Should We Take Cues from the Bond Market or the Equity Market?

Aug 6, 2021

July 2021 was quite interesting for the market, as it featured a micro-correction followed by a swift rebound in the second half of the month. First, restrictions in the U.S. were largely lifted, then came the excitement of doing what used to be normal, such as going to a restaurant or seeing a movie. In hindsight, perhaps we moved a bit too quickly to revert to our 2019 lives. As mobility increased, so too did the spread of the delta variant, especially among unvaccinated populations. Concern about delta and the subsequent tripling of COVID cases in the U.S. caused a brief risk-off trade.1 And with concerns of a third wave in the U.S. running high, the yield on the 10 year-Treasury fell from its peak in March from 1.75% to 1.18% in mid-July.

Perhaps the bond market saw what’s happening across the pond and thought the U.S was next. The Delta variant has the U.K. experiencing its third wave of COVID infections, though there are signs that cases have peaked. Domestically, rising Delta case counts could pose challenges to the reopening, at least regionally. The bond market is known for being more contemplative and forward-looking than its brasher sibling, the equity market. If the bond market is correct, the U.S. economy may face slower growth and inflation that isn’t so transitory. But as yields start to move higher again, including the 10-year Treasury now at 1.3% (as of 7/23/2021), we are in the camp that the bond market may have drawn a faulty conclusion.

On the positive side, we see some easing in the supply chain constraints that caused prices to jump to their highest levels since before the 2008 financial crisis.2 Freight costs remain stubbornly high, which affects smaller companies, the lifeblood of the economy, more than larger multinationals. However, we expect the Federal Reserve (Fed) to maintain its dovish stance for the foreseeable future.

Significantly, the consumer is healthy and strong. Now, consumer spending is starting to shift from goods to services as life returns to something more normal.3 We believe that as services spending rises, goods consumption could slow but remain at an elevated level. It was estimated that a 10% increase in time spent at home during the pandemic was a 3.1 percentage point headwind to consumer spending.4 This pivot should help ease supply disruptions and mitigate some inflationary pressures over the next few months.

Of course, tail risks now include the highly transmissible delta variant. Beyond mask advisements, we do not expect mandatory measures placed on the U.S. population, but even voluntary social distancing poses moderate downside to the economic outlook.

Sector Views

In the second half, we expect the market to focus more on valuations across sectors and become more selective. In that sense, perhaps the often-brash equity market is growing up.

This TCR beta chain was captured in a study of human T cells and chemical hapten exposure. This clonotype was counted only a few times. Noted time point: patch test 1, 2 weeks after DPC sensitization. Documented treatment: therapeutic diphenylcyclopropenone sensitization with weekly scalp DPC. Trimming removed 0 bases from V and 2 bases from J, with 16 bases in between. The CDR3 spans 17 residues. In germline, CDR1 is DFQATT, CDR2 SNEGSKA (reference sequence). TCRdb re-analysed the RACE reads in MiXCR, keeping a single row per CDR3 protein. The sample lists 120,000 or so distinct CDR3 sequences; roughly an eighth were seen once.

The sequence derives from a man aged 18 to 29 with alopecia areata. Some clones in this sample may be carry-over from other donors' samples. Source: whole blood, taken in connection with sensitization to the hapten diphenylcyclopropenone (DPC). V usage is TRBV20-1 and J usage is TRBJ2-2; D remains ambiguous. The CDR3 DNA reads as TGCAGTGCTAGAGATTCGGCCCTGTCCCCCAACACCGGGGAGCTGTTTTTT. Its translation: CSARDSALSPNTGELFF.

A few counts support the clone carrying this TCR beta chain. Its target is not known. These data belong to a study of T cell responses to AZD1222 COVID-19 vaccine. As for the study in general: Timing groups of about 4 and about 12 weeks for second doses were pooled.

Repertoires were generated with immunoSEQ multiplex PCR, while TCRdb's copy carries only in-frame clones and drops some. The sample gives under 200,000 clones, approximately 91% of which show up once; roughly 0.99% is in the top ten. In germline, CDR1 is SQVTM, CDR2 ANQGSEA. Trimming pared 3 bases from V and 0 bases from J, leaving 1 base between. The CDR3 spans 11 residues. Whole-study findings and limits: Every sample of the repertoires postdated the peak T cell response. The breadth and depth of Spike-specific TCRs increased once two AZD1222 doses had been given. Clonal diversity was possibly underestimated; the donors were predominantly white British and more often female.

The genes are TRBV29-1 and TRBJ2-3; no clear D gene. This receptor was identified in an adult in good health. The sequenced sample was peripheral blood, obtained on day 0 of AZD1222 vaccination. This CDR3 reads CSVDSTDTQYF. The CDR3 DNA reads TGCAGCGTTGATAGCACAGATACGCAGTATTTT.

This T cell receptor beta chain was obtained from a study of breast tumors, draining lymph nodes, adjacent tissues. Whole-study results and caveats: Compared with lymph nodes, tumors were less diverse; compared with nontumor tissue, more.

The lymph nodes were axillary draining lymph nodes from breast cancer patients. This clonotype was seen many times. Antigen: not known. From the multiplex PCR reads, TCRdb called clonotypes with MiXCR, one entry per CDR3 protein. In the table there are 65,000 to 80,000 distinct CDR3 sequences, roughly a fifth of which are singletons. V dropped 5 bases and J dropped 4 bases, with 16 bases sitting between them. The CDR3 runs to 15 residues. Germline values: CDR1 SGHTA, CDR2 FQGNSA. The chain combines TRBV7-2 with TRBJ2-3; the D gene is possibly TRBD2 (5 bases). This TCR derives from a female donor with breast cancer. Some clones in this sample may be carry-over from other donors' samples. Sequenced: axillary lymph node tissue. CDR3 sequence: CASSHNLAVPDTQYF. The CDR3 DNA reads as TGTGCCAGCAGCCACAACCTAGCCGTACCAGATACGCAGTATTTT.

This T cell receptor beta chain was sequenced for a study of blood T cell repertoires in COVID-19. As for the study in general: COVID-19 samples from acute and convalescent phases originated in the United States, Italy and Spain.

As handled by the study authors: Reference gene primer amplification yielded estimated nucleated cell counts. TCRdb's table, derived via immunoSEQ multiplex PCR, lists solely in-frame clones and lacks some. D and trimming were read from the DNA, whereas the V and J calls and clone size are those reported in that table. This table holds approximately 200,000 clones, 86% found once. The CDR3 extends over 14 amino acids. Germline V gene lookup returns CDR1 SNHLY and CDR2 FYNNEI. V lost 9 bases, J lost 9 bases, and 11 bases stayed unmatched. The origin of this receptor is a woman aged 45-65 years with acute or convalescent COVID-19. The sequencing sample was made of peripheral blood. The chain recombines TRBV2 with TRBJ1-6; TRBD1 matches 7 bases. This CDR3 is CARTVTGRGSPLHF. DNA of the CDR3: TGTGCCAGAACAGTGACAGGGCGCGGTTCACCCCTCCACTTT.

Supply chains constraints are a particularly important consideration in the reopening economy, but numerous factors shape our current sector views.

Category: Articles

Topics: Macroeconomic, Sector Views

Investing involves risk, including the possible loss of principal. Narrowly focused investments may be subject to higher volatility. Technology-themed investments may be subject to rapid changes in technology, intense competition, rapid obsolescence of products and services, loss of intellectual property protections, evolving industry standards and frequent new product productions, and changes in business cycles and government regulation.

Shares of ETFs are bought and sold at market price (not NAV) and are not individually redeemed from the funds. Brokerage commissions will reduce returns.

Carefully consider the funds’ investment objectives, risk factors, charges, and expenses before investing. This and additional information can be found in the funds’ summary or full prospectus, which may be obtained by calling 888-493-8631 or by visiting Please read the prospectus carefully before investing.

This material represents an assessment of the market environment at a specific point in time and is not intended to be a forecast of future events, or a guarantee of future results. This information is not intended to be individual or personalized investment or tax advice and should not be used for trading purposes. Please consult a financial advisor or tax professional for more information regarding your investment and/or tax situation.

Global X Management Company LLC serves as an advisor to the Global X Funds. The Funds are distributed by SEI Investments Distribution Co., which is not affiliated with Global X Management Company LLC.